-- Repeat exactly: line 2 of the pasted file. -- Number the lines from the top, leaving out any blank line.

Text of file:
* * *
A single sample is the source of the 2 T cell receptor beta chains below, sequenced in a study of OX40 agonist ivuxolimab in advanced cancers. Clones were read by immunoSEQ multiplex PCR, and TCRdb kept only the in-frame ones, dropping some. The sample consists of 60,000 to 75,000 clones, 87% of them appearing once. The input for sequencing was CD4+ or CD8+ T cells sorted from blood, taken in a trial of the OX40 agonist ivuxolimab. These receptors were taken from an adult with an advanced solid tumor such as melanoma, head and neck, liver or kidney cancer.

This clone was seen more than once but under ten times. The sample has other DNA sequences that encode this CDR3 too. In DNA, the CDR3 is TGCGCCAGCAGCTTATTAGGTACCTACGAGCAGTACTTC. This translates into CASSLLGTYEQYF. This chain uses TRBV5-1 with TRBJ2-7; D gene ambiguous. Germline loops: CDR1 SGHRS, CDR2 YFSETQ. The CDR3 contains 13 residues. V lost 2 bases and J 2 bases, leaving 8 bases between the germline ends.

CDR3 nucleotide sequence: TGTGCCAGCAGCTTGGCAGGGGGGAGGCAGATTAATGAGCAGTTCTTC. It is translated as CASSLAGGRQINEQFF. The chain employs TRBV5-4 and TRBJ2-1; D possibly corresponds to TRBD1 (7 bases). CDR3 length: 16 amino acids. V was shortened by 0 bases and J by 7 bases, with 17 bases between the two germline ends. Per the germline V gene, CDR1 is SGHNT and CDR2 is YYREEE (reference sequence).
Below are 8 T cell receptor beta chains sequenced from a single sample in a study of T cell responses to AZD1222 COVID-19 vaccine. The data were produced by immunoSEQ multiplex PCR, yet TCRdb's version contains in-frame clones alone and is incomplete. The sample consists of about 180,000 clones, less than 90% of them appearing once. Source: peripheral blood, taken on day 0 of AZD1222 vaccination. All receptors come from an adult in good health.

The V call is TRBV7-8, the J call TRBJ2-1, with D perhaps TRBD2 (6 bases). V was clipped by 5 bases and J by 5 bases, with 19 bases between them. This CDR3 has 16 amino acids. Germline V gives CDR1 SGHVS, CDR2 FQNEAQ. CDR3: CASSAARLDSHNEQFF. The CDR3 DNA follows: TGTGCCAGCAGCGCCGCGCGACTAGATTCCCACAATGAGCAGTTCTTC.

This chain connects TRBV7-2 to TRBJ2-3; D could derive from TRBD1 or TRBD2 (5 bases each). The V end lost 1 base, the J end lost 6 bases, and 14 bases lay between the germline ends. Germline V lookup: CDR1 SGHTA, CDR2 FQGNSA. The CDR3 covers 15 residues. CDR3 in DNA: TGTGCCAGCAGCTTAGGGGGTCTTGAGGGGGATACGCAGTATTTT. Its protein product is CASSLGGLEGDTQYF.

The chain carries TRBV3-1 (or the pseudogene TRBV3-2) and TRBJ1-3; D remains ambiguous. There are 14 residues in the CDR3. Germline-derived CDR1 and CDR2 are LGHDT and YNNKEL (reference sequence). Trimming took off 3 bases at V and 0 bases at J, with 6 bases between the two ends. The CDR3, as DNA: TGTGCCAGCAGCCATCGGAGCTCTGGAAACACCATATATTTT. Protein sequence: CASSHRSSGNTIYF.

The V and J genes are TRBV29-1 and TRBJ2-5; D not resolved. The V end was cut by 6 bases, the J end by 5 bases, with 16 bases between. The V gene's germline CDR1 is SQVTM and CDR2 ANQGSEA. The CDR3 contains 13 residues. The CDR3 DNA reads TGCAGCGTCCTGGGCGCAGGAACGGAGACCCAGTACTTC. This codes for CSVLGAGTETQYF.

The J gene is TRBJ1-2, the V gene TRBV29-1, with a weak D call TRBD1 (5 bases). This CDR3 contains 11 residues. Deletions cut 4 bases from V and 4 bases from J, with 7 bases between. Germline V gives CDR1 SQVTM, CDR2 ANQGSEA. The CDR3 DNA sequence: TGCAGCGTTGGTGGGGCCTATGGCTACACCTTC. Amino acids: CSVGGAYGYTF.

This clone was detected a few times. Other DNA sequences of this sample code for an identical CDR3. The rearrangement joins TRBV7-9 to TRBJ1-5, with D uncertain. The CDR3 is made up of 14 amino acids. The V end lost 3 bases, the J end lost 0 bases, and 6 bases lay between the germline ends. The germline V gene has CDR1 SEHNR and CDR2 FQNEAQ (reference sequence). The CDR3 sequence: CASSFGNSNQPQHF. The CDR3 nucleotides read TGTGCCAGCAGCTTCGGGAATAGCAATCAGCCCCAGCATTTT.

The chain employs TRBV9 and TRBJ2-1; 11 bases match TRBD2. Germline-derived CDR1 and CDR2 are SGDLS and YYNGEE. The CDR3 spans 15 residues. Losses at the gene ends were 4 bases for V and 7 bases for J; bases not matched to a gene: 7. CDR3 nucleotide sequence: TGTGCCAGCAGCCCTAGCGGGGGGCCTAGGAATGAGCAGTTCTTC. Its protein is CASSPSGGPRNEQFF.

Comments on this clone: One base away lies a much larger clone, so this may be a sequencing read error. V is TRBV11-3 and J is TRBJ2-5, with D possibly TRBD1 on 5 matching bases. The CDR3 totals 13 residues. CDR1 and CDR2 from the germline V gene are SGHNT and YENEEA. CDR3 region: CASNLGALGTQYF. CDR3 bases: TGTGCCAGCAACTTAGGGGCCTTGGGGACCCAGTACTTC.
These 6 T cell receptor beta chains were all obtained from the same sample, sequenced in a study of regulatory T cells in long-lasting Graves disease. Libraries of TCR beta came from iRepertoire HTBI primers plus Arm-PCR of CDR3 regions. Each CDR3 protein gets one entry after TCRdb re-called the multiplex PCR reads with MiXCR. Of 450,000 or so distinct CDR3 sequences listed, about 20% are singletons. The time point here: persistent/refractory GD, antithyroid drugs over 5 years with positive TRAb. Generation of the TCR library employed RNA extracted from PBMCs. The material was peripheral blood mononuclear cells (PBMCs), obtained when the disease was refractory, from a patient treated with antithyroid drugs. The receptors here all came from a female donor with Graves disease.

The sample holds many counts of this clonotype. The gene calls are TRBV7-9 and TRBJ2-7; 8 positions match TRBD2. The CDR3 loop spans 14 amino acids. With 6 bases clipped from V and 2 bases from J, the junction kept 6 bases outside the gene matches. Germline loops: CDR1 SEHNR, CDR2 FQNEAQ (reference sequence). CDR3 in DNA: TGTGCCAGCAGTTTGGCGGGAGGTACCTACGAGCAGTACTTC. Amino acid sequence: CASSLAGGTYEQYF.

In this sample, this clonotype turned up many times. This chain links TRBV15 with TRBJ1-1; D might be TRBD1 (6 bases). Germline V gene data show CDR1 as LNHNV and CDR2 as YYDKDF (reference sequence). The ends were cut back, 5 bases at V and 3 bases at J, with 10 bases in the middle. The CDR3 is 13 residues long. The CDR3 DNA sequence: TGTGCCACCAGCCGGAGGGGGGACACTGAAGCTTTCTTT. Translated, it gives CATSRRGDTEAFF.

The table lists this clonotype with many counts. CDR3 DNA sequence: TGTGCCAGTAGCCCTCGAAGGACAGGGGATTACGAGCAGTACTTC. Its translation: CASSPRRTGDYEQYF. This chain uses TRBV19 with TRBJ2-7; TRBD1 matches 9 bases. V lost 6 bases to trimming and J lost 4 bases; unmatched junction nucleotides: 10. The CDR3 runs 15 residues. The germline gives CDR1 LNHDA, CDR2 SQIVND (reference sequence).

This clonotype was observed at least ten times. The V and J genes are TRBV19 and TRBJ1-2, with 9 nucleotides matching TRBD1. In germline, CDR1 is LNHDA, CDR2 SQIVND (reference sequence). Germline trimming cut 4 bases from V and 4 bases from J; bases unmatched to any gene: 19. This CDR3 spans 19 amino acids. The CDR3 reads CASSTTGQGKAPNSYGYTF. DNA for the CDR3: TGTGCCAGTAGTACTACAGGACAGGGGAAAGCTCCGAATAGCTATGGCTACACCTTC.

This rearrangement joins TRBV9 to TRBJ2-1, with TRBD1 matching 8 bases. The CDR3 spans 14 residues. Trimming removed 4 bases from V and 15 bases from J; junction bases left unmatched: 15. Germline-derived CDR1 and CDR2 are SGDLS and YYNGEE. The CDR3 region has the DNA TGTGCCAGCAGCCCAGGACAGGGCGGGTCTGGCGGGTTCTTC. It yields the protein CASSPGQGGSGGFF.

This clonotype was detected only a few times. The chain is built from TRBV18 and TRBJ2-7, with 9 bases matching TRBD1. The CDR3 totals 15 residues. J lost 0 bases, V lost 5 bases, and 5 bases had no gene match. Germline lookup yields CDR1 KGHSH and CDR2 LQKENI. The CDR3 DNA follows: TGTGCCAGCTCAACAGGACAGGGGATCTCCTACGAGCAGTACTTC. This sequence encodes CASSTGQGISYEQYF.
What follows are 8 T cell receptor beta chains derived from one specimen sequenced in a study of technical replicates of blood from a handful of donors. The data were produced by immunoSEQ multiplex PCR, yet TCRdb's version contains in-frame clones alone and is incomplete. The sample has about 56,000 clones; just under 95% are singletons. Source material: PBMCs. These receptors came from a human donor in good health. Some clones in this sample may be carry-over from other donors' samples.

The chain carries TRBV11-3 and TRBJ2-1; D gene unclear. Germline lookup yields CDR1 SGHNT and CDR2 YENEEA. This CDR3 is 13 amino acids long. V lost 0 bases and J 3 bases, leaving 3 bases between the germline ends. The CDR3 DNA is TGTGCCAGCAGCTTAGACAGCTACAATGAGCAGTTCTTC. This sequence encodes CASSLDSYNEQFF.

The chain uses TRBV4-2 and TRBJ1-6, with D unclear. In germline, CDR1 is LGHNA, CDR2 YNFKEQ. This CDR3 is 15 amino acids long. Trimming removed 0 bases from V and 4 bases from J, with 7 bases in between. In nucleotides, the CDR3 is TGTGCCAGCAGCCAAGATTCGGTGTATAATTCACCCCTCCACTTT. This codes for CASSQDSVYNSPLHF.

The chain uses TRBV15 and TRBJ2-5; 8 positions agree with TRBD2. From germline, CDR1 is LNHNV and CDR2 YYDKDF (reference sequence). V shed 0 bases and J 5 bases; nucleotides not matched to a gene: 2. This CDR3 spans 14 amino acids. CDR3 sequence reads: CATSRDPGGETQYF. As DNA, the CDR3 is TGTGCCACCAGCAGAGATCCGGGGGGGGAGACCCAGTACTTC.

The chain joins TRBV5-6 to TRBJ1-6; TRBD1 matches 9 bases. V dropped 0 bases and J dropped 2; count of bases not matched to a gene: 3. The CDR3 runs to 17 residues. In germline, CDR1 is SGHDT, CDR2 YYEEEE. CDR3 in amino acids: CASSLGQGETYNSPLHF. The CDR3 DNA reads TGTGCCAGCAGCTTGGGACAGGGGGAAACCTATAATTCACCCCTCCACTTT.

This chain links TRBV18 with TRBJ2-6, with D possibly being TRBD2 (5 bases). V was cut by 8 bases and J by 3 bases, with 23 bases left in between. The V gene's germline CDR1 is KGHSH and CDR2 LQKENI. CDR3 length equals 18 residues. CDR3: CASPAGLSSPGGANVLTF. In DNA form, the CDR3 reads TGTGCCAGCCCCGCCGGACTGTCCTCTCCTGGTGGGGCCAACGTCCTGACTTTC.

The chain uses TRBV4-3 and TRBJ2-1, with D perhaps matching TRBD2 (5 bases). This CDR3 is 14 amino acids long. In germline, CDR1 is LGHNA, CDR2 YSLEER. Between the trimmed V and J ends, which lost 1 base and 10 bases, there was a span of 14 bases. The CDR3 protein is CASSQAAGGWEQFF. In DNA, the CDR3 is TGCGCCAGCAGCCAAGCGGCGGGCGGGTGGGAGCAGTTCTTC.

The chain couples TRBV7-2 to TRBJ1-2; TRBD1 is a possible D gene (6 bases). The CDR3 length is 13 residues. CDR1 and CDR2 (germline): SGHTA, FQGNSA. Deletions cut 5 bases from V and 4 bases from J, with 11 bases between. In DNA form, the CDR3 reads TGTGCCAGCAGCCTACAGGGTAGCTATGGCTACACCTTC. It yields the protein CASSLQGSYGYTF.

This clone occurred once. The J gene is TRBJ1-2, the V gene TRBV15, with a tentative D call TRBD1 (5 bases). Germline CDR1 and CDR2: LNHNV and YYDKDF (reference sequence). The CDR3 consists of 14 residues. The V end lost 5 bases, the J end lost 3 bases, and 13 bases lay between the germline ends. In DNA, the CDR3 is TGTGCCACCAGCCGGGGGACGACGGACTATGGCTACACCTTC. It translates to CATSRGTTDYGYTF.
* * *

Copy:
This clone was seen more than once but under ten times. The sample has other DNA sequences that encode this CDR3 too. In DNA, the CDR3 is TGCGCCAGCAGCTTATTAGGTACCTACGAGCAGTACTTC. This translates into CASSLLGTYEQYF. This chain uses TRBV5-1 with TRBJ2-7; D gene ambiguous. Germline loops: CDR1 SGHRS, CDR2 YFSETQ. The CDR3 contains 13 residues. V lost 2 bases and J 2 bases, leaving 8 bases between the germline ends.